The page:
• Wimbledon

Murray: Women have extra options for making money

ESPN staff
June 29, 2012
Andy Murray is into the third round at Wimbledon © PA Photos

Andy Murray steered clear of either supporting or criticising Gilles Simon's claims that women do not deserve the same pay as men, but the Brit did point out that female tennis players have more options for making money.

Simon raised the issue earlier in the week, saying: "The male players spent twice as long on court at Roland Garros [the venue for the French Open] as the women. The equality in salaries isn't something that works in sport. Men's tennis remains more attractive than women's tennis at the moment."

The Frenchman was instantly rebuked by Marion Bartoli, who countered: "We put in as much as they do. The physical demands, the training and the investment in ourselves are the same as theirs."

Murray, after beating Ivo Karlovic on Thursday, preferred not to wade in with an opinion, instead pointing out a different issue in the debate. The British No. 1 highlighted that, due to the fact women play shorter matches than men, they have the option to boost their income by taking part in the doubles.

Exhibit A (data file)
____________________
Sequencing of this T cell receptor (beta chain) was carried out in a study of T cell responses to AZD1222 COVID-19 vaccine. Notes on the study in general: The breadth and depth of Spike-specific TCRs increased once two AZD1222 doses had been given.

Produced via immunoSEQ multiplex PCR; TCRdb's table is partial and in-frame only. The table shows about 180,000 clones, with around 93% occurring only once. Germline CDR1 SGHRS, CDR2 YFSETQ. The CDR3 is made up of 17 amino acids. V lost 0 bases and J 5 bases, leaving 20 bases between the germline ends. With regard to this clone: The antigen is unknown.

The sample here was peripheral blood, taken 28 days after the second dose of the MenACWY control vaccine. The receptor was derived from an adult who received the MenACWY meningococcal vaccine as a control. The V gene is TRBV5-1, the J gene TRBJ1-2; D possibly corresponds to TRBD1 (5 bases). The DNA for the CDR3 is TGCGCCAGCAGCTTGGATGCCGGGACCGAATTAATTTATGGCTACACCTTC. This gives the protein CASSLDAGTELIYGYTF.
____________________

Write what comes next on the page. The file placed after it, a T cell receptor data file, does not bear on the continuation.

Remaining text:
"For the women, it's much easier to play singles and doubles, so therefore more chance to make money that way, because there's very few of the singles guys that have a chance or a realistic shot of winning the event will be playing doubles here," Murray said.

"At the French Open Sara Errani made the final in singles and won the doubles because it's not best-of-five sets. It's the same thing here [at Wimbledon]. It's five sets in the singles, five sets in the doubles [for the men], so even less guys are going to play [both].

"There's things that we will agree on. It's not always just about equal pay, it's about the way the men's and women's tournaments differ."

Both Maria Sharapova and Serena Williams supported the view of Bartoli, with the Russian saying: "We women have fought so long to get equal prize money. It was a big challenge and nobody really supported us.

"It's been a few years since we've got that. We're all really proud of it, and we continue to build the sport and make it bigger, no matter what anyone says, or the criticisms that we get."

Williams added: "Definitely a lot more people are watching Maria than Simon. She's way hotter than he is.

"I started playing tennis at two years old. I'm sure he started when he was two years old, as well. I worked just as hard as he did. I'm sure he continues to work hard as I work hard, as well as everyone that's on a professional level."

© ESPN Sports Media Ltd.